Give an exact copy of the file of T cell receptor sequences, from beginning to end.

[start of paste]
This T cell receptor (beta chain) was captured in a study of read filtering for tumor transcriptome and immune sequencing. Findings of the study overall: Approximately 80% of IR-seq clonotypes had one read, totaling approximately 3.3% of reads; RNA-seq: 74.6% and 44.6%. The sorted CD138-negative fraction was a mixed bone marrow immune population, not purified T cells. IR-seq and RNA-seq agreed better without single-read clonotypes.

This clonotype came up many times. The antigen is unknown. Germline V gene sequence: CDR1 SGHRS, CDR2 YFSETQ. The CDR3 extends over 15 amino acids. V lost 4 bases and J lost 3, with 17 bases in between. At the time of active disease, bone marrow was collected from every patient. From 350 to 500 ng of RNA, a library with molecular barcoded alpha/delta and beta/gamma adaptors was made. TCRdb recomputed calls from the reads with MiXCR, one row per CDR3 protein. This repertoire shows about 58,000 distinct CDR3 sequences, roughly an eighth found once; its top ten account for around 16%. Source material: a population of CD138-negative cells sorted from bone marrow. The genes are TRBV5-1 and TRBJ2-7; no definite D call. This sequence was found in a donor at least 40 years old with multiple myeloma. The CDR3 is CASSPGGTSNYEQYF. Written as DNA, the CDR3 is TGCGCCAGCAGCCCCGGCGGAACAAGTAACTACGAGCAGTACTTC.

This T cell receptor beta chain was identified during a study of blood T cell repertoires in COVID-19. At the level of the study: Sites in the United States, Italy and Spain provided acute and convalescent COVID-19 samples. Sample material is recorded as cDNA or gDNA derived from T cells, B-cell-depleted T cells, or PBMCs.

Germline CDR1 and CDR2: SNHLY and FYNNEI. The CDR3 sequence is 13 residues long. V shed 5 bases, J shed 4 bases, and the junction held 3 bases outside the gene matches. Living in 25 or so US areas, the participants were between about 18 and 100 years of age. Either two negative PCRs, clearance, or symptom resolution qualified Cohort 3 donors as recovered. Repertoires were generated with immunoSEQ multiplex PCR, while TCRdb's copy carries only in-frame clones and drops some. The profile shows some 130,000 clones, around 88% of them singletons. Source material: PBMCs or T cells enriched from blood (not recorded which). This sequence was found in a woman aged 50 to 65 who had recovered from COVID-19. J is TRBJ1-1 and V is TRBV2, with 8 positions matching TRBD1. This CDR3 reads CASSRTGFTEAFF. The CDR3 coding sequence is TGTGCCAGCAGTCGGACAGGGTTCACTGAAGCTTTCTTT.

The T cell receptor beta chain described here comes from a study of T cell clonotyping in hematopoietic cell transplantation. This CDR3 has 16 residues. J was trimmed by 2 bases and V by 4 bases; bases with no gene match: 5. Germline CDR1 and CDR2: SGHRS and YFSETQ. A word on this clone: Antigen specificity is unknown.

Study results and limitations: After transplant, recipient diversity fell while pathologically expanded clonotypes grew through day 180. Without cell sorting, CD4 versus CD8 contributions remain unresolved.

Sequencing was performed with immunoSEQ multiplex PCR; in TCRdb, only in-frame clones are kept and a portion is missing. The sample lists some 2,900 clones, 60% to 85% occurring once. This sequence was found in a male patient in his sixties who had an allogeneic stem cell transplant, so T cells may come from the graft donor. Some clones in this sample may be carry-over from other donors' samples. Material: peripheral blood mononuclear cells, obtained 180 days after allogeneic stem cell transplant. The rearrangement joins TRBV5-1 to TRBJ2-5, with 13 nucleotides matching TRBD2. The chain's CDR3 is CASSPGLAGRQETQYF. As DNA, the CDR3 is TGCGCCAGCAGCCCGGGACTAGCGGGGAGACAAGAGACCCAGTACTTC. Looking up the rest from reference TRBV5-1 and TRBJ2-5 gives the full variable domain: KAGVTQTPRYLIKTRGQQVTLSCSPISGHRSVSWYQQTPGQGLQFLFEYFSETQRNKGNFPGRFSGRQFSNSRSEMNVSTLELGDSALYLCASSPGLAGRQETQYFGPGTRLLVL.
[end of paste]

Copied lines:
This T cell receptor (beta chain) was captured in a study of read filtering for tumor transcriptome and immune sequencing. Findings of the study overall: Approximately 80% of IR-seq clonotypes had one read, totaling approximately 3.3% of reads; RNA-seq: 74.6% and 44.6%. The sorted CD138-negative fraction was a mixed bone marrow immune population, not purified T cells. IR-seq and RNA-seq agreed better without single-read clonotypes.

This clonotype came up many times. The antigen is unknown. Germline V gene sequence: CDR1 SGHRS, CDR2 YFSETQ. The CDR3 extends over 15 amino acids. V lost 4 bases and J lost 3, with 17 bases in between. At the time of active disease, bone marrow was collected from every patient. From 350 to 500 ng of RNA, a library with molecular barcoded alpha/delta and beta/gamma adaptors was made. TCRdb recomputed calls from the reads with MiXCR, one row per CDR3 protein. This repertoire shows about 58,000 distinct CDR3 sequences, roughly an eighth found once; its top ten account for around 16%. Source material: a population of CD138-negative cells sorted from bone marrow. The genes are TRBV5-1 and TRBJ2-7; no definite D call. This sequence was found in a donor at least 40 years old with multiple myeloma. The CDR3 is CASSPGGTSNYEQYF. Written as DNA, the CDR3 is TGCGCCAGCAGCCCCGGCGGAACAAGTAACTACGAGCAGTACTTC.

This T cell receptor beta chain was identified during a study of blood T cell repertoires in COVID-19. At the level of the study: Sites in the United States, Italy and Spain provided acute and convalescent COVID-19 samples. Sample material is recorded as cDNA or gDNA derived from T cells, B-cell-depleted T cells, or PBMCs.

Germline CDR1 and CDR2: SNHLY and FYNNEI. The CDR3 sequence is 13 residues long. V shed 5 bases, J shed 4 bases, and the junction held 3 bases outside the gene matches. Living in 25 or so US areas, the participants were between about 18 and 100 years of age. Either two negative PCRs, clearance, or symptom resolution qualified Cohort 3 donors as recovered. Repertoires were generated with immunoSEQ multiplex PCR, while TCRdb's copy carries only in-frame clones and drops some. The profile shows some 130,000 clones, around 88% of them singletons. Source material: PBMCs or T cells enriched from blood (not recorded which). This sequence was found in a woman aged 50 to 65 who had recovered from COVID-19. J is TRBJ1-1 and V is TRBV2, with 8 positions matching TRBD1. This CDR3 reads CASSRTGFTEAFF. The CDR3 coding sequence is TGTGCCAGCAGTCGGACAGGGTTCACTGAAGCTTTCTTT.

The T cell receptor beta chain described here comes from a study of T cell clonotyping in hematopoietic cell transplantation. This CDR3 has 16 residues. J was trimmed by 2 bases and V by 4 bases; bases with no gene match: 5. Germline CDR1 and CDR2: SGHRS and YFSETQ. A word on this clone: Antigen specificity is unknown.

Study results and limitations: After transplant, recipient diversity fell while pathologically expanded clonotypes grew through day 180. Without cell sorting, CD4 versus CD8 contributions remain unresolved.

Sequencing was performed with immunoSEQ multiplex PCR; in TCRdb, only in-frame clones are kept and a portion is missing. The sample lists some 2,900 clones, 60% to 85% occurring once. This sequence was found in a male patient in his sixties who had an allogeneic stem cell transplant, so T cells may come from the graft donor. Some clones in this sample may be carry-over from other donors' samples. Material: peripheral blood mononuclear cells, obtained 180 days after allogeneic stem cell transplant. The rearrangement joins TRBV5-1 to TRBJ2-5, with 13 nucleotides matching TRBD2. The chain's CDR3 is CASSPGLAGRQETQYF. As DNA, the CDR3 is TGCGCCAGCAGCCCGGGACTAGCGGGGAGACAAGAGACCCAGTACTTC. Looking up the rest from reference TRBV5-1 and TRBJ2-5 gives the full variable domain: KAGVTQTPRYLIKTRGQQVTLSCSPISGHRSVSWYQQTPGQGLQFLFEYFSETQRNKGNFPGRFSGRQFSNSRSEMNVSTLELGDSALYLCASSPGLAGRQETQYFGPGTRLLVL.